To compete and thrive in the 21st century, democracies, and the United States in particular, must develop new national security and economic strategies that address the geopolitics of information. In the 20th century, market capitalist democracies geared infrastructure, energy, trade, and even social policy to protect and advance that era’s key source of power—manufacturing. In this century, democracies must better account for information geopolitics across all dimensions of domestic policy and national strategy.
The purpose of this paper is to analyze how China’s new power is reaching Europe, the challenges that it poses, and the European responses to this new reality. This process has to be examined in the context of the current strategic competition between China and the U.S. and its reflection on the transatlantic relationship.
The Diplomacy and International Politics Program examines the future of diplomacy and conflict prevention, and also supports research and teaching on global political relations through initiatives on the Middle East, the Gulf, and South Asia.
Storming the Capitol, shaking democracy - how dangerous are the days ahead of the transition of power for the United States? And even if Trump leaves the Oval Office, will he remain an eternal divider? Does the poison of his lies continue to have an effect in America, and does it perhaps continue to serve as a model for populists abroad? [translated from German, interview in German]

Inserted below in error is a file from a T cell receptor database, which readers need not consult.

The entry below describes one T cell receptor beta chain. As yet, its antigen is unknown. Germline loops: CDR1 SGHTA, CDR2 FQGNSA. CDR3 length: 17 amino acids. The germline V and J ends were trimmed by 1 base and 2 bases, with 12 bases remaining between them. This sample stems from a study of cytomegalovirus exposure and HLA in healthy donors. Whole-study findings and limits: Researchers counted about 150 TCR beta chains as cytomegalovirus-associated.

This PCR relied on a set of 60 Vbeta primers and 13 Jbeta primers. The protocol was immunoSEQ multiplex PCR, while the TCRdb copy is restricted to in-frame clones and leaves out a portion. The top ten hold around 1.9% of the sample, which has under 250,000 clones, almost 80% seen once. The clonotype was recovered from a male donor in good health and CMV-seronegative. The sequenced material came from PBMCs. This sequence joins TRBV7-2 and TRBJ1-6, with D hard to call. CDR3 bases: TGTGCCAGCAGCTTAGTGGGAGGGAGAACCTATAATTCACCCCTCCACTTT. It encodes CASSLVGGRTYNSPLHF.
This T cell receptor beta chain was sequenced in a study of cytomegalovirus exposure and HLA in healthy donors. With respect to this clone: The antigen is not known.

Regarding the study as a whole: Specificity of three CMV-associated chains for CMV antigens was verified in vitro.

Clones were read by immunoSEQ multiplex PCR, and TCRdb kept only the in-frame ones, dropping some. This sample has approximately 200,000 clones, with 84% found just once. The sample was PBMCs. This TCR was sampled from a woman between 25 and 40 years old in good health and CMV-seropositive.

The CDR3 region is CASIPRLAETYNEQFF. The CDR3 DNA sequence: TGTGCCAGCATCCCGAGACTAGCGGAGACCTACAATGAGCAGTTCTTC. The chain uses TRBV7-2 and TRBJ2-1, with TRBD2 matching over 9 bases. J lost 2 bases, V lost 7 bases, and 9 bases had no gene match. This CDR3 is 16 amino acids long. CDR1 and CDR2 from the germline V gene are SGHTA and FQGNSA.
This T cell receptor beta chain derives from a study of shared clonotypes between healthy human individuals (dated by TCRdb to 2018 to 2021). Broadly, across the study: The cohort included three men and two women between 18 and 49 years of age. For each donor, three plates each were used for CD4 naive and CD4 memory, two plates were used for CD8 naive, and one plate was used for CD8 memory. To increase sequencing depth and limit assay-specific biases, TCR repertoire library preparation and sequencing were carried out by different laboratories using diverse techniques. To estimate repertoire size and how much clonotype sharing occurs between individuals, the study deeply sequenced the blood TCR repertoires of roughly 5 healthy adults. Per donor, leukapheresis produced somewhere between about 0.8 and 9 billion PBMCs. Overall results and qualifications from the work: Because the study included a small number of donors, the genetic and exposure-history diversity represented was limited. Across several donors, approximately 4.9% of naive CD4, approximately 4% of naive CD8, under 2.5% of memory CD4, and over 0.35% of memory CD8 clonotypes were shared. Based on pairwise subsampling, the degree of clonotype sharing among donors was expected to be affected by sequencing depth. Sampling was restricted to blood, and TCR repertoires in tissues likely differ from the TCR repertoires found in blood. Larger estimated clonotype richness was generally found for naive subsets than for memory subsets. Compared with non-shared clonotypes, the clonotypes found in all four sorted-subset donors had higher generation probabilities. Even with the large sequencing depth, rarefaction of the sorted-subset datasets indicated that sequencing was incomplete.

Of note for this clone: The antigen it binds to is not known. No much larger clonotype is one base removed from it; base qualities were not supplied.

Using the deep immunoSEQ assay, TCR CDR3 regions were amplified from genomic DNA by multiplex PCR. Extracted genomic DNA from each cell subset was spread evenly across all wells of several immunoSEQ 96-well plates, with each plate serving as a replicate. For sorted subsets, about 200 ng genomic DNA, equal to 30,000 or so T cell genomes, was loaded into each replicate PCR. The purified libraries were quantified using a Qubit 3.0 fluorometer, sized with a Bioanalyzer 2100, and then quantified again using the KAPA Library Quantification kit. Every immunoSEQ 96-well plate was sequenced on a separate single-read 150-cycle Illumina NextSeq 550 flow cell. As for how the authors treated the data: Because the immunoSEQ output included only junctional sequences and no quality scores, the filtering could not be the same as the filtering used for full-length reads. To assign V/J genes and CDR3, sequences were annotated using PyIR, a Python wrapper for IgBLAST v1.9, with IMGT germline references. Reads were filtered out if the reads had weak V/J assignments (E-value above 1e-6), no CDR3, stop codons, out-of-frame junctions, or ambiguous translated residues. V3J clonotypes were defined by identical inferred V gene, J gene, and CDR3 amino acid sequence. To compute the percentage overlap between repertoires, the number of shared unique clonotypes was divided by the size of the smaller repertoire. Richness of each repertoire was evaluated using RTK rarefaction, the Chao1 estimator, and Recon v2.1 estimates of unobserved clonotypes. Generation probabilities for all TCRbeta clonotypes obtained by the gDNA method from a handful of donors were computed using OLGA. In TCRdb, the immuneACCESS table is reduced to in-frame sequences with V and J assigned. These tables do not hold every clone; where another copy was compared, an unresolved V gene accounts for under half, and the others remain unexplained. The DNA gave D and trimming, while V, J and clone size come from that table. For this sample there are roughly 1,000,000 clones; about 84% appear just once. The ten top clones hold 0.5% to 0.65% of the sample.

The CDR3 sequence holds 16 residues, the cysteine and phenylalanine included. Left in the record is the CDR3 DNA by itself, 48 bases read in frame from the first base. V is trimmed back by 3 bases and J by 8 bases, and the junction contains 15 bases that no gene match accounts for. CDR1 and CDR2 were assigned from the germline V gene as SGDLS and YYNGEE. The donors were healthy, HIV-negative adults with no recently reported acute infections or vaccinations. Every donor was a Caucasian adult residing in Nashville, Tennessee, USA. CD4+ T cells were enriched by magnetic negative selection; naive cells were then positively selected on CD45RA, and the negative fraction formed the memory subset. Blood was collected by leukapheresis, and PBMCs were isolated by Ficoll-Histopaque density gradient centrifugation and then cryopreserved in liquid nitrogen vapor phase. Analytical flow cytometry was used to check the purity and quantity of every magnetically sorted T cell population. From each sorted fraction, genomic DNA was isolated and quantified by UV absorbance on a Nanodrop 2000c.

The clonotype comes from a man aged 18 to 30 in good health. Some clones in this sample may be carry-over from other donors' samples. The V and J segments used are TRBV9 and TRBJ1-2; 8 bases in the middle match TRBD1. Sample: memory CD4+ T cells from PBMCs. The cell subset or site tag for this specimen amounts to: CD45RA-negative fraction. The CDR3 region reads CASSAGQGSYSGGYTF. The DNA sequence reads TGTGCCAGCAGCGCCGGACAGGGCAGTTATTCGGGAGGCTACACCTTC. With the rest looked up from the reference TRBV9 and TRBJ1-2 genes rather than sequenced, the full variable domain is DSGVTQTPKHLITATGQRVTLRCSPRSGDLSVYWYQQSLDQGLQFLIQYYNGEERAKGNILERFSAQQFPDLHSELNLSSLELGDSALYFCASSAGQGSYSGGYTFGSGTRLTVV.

Ambassador Nicholas Burns speaks with NPR's Michel Martin about the foreign policy challenges facing the Biden administration. Also featuring former National Security Council official Kirsten Fontenrose.
Joe Biden has been elected the next President of the United States, and a sigh of relief is audible even from Germany. But will the relationship between the two countries improve substantially? [translated from German]
COVID-19 and the U.S. Presidential election have forced Brexit to take a backseat. As the January 1st, 2021 deadline for an agreement between the E.U. and the U.K. approaches, Brexit has re-emerged and raises four fundamental questions. (In French)
Find out what President Biden can accomplish internationally and what an activist US policy looks like from Ambassador Nicholas Burns, former Under Secretary of State, Ambassador to NATO and Special Assistant to the President.
When it comes to president-elect Joe Biden’s foreign policy in Asia, Europe and Latin America, he is likely to focus on issues like transatlantic cooperation, U.S.-China relations and immigration. Ambassador Nicholas Burns and WSJ journalists examine the impact a Biden administration could have on U.S. allies around the world.
Cathryn Clüver Ashbrook, Executive Director of the Project on Europe and the Transatlantic Relationship, commented on President-elect Joe Biden's nominations in foreign policy and national security. (Beginning at 23:00 mark. Article in German)